3.1 SEM and TEM analysis of graphene nanoplatelets
The morphology of the C-grade graphene nanoplatelets was examined using SEM and TEM at different magnifications. SEM micrographs of the C-GNPs powder are presented in Fig. 2(a), and they show that the C-GNPs were in an agglomerated state.
Graphene nanoplatelets that were sonicated in acetone and dried at room temperature are shown in Fig. 2(b). Multiple graphene sheets in folded or stacked configurations are observed in this image.
Fig. 2(c) shows that the graphene sheets were folded or overlapped. A higher magnification TEM image of a graphene sheet is shown in Fig. 2(d). These elongated sheets can help achieve higher conductivities  in the polymer compared to spherical or elliptical fillers because they form a better conducting network.
3.2 Thermal properties
The TGA results are shown in Fig. 3. The results show the changes in the degradation temperatures across all of the samples. LLDPE begins to degrade at a low temperature, whereas degradation of the graphene nanocomposites is delayed to degrade at higher temperatures due to the protection produced by the graphene in the polymer.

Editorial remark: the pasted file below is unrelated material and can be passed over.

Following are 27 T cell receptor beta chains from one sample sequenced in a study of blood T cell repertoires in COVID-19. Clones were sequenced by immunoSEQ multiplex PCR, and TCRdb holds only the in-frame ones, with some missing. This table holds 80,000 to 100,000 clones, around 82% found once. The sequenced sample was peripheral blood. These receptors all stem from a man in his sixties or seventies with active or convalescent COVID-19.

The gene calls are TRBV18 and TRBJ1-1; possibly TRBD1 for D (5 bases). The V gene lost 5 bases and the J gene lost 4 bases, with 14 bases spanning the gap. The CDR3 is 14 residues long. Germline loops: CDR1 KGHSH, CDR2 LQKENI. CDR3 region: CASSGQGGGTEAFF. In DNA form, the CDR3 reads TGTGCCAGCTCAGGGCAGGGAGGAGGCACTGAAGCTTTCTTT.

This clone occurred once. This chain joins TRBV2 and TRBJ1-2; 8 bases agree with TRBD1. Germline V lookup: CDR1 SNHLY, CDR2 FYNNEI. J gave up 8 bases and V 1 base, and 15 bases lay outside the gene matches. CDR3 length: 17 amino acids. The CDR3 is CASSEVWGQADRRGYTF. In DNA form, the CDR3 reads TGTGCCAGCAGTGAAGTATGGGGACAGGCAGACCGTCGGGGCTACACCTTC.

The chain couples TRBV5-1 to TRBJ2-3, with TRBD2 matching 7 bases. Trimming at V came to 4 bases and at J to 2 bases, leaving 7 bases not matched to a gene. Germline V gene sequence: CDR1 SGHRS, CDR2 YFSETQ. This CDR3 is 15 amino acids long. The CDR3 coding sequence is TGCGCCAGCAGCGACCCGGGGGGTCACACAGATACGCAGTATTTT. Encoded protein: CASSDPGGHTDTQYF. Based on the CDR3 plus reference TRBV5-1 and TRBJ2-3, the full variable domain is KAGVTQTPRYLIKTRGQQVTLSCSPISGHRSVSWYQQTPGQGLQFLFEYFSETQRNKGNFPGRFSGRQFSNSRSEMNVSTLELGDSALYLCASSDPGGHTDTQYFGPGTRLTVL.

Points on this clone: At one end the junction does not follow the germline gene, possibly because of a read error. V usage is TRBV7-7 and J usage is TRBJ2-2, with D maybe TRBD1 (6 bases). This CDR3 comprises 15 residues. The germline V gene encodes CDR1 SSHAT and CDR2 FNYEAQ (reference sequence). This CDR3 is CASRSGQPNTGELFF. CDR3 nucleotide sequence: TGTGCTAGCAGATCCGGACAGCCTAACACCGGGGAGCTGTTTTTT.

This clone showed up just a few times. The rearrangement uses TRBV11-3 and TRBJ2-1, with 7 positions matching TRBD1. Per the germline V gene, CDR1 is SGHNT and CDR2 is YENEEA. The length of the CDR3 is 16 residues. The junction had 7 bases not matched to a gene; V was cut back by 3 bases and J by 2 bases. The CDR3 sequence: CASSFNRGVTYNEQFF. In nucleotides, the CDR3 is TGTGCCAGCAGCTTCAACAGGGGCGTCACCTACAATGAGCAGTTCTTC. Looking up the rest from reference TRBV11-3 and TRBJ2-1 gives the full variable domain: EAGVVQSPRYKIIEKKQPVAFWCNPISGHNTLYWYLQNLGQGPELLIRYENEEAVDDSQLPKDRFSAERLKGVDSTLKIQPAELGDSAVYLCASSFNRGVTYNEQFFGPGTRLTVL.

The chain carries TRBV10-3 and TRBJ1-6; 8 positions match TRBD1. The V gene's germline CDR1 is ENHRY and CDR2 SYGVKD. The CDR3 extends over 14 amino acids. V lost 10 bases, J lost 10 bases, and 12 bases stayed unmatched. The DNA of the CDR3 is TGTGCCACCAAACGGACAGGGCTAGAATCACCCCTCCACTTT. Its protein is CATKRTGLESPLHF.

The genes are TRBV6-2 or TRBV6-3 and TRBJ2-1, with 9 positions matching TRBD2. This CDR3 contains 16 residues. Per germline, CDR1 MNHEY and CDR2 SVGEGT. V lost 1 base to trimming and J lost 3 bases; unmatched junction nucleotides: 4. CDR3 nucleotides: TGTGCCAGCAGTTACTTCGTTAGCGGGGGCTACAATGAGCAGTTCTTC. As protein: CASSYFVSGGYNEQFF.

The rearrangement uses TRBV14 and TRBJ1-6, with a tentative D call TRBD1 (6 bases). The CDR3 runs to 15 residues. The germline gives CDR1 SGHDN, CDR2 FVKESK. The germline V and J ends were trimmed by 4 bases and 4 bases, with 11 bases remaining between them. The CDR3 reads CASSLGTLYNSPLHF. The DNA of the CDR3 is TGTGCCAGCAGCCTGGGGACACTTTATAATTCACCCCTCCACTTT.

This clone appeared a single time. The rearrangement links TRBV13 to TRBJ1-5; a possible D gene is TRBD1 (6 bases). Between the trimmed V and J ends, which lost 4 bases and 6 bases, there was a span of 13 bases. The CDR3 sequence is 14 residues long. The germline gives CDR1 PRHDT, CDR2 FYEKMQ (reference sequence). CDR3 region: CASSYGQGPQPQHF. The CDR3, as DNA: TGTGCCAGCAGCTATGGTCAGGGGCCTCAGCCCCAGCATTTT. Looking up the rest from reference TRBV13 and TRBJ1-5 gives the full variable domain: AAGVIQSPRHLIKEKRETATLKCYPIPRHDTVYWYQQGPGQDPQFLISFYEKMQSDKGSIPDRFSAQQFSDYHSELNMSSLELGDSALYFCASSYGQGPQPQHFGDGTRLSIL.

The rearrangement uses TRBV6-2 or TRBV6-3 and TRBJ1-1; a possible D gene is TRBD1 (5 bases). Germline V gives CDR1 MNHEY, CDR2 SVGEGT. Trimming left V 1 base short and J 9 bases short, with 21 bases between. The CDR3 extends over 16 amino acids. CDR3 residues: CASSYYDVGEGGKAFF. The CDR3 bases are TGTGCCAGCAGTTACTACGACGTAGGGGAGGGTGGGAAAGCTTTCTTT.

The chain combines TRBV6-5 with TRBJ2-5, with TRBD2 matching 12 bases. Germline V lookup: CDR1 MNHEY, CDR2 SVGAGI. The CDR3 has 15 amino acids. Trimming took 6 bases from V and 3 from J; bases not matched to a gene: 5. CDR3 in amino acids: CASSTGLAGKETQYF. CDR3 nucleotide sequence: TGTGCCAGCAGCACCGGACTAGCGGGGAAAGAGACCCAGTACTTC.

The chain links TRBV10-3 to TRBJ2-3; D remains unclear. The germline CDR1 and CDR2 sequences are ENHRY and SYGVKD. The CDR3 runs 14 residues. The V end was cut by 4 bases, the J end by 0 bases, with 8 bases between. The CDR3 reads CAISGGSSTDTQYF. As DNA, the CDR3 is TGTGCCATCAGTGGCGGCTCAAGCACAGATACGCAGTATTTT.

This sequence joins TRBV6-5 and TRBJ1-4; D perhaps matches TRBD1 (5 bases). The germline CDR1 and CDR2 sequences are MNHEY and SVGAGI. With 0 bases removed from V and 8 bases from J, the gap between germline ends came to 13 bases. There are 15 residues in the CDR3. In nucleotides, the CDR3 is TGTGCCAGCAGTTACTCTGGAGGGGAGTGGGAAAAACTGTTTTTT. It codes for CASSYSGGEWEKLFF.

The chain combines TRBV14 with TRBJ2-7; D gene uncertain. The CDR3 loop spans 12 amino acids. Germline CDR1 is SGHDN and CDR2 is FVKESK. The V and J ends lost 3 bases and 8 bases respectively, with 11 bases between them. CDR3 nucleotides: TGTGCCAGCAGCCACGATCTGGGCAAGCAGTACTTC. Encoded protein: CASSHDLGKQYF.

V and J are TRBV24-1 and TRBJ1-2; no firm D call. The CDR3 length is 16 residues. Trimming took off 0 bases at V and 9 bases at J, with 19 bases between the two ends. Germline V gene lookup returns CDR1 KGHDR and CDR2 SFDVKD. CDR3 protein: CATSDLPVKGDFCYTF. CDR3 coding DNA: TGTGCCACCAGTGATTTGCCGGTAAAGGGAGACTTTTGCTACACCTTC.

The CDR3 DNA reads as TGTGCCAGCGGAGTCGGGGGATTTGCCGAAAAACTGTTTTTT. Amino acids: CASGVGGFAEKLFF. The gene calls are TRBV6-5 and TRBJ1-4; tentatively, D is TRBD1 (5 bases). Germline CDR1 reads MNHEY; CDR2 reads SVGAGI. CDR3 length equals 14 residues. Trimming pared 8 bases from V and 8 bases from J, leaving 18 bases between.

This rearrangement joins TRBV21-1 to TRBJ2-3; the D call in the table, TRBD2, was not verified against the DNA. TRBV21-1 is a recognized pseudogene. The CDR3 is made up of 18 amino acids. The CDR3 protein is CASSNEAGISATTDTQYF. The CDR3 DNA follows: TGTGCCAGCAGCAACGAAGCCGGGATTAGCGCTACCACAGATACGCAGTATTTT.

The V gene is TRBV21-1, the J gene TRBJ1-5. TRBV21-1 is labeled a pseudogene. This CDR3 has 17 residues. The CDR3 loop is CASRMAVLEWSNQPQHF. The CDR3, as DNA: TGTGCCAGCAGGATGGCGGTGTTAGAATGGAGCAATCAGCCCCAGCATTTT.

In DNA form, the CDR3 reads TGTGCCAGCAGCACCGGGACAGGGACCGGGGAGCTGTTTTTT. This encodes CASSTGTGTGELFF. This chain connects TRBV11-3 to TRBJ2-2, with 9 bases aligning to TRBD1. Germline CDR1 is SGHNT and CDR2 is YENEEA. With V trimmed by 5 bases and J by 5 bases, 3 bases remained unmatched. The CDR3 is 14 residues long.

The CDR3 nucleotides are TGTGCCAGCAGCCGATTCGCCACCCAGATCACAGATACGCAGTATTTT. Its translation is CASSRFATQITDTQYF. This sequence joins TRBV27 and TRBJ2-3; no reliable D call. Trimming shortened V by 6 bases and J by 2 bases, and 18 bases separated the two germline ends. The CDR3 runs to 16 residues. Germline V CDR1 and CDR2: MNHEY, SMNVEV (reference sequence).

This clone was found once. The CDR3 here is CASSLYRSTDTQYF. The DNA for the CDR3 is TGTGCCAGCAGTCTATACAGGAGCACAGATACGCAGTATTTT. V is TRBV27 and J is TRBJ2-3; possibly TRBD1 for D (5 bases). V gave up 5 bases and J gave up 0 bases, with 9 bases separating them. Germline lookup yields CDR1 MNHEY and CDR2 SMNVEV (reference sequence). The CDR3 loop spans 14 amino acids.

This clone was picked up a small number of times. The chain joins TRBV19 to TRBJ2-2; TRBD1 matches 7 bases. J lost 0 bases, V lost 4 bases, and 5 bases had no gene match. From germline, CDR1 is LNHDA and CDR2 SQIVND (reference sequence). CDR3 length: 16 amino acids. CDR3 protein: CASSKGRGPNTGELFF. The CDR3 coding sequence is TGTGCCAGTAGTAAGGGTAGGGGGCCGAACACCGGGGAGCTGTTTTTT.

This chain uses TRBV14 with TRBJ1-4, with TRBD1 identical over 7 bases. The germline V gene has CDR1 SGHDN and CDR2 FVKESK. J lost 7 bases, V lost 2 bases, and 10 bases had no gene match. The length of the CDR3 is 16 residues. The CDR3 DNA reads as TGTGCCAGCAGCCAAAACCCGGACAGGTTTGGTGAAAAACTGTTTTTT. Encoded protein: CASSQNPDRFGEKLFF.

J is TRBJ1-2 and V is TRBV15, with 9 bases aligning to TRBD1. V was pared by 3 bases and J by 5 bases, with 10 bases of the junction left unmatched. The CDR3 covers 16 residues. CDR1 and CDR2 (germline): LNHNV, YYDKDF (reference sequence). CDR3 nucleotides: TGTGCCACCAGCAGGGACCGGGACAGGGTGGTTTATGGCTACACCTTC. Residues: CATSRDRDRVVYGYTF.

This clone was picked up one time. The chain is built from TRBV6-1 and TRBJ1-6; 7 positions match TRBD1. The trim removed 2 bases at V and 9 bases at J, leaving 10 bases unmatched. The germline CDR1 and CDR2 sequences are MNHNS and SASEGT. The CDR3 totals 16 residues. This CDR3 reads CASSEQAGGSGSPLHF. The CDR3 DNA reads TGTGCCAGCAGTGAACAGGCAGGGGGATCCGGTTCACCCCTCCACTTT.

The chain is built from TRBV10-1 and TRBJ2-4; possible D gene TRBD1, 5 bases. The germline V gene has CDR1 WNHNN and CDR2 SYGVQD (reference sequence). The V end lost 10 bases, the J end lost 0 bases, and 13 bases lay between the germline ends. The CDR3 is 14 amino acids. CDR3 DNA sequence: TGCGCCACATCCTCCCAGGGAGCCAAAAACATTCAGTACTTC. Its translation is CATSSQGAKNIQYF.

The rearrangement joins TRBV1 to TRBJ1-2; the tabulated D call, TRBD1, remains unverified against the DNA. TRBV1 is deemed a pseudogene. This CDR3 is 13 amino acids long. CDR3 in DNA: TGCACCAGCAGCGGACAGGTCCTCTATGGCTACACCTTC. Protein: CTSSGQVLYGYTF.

As observed from the curves, the degradation peak temperature increases with increasing filler loading in all cases, suggesting that graphene acts as an effective thermal barrier. The LLDPE nanocomposite with 10 wt% C-GNPs has a higher thermal stability than the rest of the graphene composites. The graphene nanoplatelets prevent the emission of small gaseous molecules, disrupt the oxygen supply during the thermal degradation and cause the formation of charred layers on the surface of the nanocomposite.